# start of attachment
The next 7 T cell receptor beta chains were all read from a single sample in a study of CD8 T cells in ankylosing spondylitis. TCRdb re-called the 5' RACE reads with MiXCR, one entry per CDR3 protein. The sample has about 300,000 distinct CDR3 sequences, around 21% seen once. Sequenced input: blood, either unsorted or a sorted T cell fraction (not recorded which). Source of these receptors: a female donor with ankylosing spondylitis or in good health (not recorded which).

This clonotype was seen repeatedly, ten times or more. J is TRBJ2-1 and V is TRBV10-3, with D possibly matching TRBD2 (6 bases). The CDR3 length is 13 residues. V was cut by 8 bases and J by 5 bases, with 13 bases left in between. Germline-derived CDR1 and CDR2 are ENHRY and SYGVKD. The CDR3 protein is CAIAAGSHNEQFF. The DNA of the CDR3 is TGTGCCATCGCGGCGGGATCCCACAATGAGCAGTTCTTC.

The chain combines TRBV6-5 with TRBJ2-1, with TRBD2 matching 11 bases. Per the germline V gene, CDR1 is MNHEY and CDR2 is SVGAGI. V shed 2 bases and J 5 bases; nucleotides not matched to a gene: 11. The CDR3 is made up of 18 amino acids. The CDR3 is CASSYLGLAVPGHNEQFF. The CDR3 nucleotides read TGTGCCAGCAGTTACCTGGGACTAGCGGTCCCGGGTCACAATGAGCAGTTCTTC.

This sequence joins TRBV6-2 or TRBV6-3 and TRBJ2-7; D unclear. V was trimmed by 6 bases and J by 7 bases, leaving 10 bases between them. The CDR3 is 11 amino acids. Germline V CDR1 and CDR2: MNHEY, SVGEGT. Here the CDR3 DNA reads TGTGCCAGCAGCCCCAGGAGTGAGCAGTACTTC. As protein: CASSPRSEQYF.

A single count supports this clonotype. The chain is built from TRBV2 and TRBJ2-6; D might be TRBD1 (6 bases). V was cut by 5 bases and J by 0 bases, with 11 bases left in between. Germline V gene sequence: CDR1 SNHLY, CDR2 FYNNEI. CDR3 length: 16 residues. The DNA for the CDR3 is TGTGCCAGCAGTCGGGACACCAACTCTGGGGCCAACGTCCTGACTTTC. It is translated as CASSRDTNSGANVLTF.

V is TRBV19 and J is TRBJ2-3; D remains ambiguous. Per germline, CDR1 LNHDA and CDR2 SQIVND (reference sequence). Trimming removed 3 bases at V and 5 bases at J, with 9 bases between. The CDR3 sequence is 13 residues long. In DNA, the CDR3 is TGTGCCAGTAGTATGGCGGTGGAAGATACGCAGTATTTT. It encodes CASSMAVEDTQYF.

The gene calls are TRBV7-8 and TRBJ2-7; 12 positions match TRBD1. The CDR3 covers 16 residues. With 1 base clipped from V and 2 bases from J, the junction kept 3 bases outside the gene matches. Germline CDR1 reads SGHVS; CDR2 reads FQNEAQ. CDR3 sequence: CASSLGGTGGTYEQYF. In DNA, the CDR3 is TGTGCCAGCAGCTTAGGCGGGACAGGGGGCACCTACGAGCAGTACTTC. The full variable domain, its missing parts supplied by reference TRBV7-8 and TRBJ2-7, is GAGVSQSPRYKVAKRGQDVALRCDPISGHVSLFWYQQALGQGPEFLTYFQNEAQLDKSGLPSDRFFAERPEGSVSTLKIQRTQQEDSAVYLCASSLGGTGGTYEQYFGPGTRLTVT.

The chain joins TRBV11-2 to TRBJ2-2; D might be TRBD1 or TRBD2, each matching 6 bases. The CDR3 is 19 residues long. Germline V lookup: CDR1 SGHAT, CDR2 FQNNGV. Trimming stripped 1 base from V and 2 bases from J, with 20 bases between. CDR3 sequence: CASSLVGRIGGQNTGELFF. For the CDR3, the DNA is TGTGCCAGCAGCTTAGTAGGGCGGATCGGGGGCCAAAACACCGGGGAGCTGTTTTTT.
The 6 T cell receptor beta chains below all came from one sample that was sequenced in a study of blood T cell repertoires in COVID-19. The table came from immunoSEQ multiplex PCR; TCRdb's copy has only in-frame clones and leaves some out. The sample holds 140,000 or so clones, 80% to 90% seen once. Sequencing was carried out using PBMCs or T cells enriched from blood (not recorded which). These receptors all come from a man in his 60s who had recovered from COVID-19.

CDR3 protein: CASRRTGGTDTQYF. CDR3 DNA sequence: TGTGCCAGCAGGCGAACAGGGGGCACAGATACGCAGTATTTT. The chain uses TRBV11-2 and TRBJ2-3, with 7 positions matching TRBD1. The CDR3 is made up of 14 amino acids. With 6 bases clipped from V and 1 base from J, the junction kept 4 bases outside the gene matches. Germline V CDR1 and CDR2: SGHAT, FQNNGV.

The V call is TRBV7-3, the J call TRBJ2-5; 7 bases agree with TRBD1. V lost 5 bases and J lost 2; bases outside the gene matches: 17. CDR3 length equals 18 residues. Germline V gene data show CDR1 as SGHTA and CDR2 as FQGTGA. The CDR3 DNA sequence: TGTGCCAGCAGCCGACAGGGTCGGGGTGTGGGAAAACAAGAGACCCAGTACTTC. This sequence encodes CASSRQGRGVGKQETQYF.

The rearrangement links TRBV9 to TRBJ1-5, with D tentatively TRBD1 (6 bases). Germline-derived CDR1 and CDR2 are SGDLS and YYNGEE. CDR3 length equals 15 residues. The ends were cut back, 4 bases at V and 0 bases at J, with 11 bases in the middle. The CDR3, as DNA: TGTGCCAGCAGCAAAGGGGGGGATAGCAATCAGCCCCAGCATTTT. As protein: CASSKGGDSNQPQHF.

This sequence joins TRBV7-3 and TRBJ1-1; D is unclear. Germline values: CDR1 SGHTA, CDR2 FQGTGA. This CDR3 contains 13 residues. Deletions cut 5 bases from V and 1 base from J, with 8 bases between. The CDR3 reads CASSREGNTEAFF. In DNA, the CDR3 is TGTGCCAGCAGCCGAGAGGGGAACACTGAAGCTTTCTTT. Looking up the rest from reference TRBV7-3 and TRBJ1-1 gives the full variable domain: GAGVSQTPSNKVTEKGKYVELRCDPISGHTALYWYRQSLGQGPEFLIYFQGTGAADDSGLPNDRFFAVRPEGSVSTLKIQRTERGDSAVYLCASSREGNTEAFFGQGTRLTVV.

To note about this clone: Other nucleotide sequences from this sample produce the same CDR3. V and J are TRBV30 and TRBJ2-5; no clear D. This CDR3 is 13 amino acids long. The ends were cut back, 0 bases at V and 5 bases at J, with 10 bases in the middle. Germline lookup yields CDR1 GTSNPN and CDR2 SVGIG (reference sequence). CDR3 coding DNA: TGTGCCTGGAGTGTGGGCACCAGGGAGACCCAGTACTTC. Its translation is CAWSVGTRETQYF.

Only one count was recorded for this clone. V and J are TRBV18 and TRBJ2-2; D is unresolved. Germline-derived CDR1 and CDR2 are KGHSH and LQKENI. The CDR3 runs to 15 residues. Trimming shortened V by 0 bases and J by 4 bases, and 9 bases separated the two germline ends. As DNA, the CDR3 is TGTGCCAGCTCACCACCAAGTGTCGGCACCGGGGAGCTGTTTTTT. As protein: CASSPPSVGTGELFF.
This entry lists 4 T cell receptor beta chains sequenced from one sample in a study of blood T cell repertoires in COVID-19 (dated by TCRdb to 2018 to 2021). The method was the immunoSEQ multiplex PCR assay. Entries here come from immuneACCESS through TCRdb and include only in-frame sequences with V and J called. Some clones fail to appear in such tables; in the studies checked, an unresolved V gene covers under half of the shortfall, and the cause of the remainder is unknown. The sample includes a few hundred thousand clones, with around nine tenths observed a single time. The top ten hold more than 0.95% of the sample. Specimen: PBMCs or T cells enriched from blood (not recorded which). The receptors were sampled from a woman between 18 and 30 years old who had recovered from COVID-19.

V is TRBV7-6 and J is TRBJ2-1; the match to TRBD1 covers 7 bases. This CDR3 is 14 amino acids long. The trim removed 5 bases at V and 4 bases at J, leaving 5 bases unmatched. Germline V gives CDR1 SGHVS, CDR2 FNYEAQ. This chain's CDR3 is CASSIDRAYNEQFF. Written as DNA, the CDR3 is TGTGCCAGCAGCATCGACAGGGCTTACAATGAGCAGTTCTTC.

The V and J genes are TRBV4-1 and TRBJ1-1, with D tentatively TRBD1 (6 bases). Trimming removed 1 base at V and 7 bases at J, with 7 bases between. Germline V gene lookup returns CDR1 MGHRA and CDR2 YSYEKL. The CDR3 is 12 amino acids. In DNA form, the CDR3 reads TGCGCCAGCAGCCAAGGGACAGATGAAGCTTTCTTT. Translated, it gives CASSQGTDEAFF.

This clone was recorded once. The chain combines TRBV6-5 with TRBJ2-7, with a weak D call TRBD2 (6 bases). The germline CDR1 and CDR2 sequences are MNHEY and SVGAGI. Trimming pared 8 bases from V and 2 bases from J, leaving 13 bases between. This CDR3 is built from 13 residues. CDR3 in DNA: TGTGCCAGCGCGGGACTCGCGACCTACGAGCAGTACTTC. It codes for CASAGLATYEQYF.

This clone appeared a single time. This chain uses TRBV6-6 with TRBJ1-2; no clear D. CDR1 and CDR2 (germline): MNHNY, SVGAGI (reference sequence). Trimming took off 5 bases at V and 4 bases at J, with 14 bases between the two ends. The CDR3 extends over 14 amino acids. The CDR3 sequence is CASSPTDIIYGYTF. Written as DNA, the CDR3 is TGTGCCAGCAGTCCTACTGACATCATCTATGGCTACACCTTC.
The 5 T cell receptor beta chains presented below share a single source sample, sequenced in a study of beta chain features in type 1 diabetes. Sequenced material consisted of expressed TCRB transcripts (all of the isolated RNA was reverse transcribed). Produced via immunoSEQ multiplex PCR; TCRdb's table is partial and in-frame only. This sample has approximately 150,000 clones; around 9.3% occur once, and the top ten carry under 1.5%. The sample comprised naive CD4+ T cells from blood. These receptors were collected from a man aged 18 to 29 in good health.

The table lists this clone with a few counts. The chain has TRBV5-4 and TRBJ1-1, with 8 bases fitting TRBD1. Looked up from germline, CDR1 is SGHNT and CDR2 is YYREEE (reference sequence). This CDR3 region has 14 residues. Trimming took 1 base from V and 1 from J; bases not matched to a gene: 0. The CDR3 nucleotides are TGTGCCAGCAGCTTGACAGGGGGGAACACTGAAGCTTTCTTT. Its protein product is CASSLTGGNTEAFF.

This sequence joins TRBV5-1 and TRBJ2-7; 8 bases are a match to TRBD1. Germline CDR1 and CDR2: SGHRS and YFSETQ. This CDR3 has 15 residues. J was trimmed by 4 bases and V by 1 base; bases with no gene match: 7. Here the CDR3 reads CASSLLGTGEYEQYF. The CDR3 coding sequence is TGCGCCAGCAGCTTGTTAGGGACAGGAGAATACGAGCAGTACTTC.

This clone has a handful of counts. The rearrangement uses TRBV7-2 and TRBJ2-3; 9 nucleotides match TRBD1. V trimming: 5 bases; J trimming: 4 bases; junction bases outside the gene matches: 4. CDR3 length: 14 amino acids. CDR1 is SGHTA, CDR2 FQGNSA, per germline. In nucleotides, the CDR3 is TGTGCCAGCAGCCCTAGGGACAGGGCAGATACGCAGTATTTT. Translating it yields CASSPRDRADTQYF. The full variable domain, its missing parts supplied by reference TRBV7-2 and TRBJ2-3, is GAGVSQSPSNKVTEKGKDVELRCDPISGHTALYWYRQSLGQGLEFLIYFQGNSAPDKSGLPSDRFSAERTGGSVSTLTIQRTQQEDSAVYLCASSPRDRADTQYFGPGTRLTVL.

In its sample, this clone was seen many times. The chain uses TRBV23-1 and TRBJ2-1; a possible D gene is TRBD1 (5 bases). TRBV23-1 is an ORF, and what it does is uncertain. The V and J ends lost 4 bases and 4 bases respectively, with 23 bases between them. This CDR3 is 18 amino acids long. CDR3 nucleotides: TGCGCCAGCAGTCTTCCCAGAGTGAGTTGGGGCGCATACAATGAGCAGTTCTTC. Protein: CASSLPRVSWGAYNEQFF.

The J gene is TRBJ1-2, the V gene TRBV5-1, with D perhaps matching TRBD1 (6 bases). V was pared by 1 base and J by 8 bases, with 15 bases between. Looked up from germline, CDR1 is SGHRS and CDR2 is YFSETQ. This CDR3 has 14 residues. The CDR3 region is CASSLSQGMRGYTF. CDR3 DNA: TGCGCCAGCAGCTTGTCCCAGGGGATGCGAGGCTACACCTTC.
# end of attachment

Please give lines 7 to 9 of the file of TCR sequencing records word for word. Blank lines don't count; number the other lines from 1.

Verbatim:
The gene calls are TRBV7-8 and TRBJ2-7; 12 positions match TRBD1. The CDR3 covers 16 residues. With 1 base clipped from V and 2 bases from J, the junction kept 3 bases outside the gene matches. Germline CDR1 reads SGHVS; CDR2 reads FQNEAQ. CDR3 sequence: CASSLGGTGGTYEQYF. In DNA, the CDR3 is TGTGCCAGCAGCTTAGGCGGGACAGGGGGCACCTACGAGCAGTACTTC. The full variable domain, its missing parts supplied by reference TRBV7-8 and TRBJ2-7, is GAGVSQSPRYKVAKRGQDVALRCDPISGHVSLFWYQQALGQGPEFLTYFQNEAQLDKSGLPSDRFFAERPEGSVSTLKIQRTQQEDSAVYLCASSLGGTGGTYEQYFGPGTRLTVT.

The chain joins TRBV11-2 to TRBJ2-2; D might be TRBD1 or TRBD2, each matching 6 bases. The CDR3 is 19 residues long. Germline V lookup: CDR1 SGHAT, CDR2 FQNNGV. Trimming stripped 1 base from V and 2 bases from J, with 20 bases between. CDR3 sequence: CASSLVGRIGGQNTGELFF. For the CDR3, the DNA is TGTGCCAGCAGCTTAGTAGGGCGGATCGGGGGCCAAAACACCGGGGAGCTGTTTTTT.
The 6 T cell receptor beta chains below all came from one sample that was sequenced in a study of blood T cell repertoires in COVID-19. The table came from immunoSEQ multiplex PCR; TCRdb's copy has only in-frame clones and leaves some out. The sample holds 140,000 or so clones, 80% to 90% seen once. Sequencing was carried out using PBMCs or T cells enriched from blood (not recorded which). These receptors all come from a man in his 60s who had recovered from COVID-19.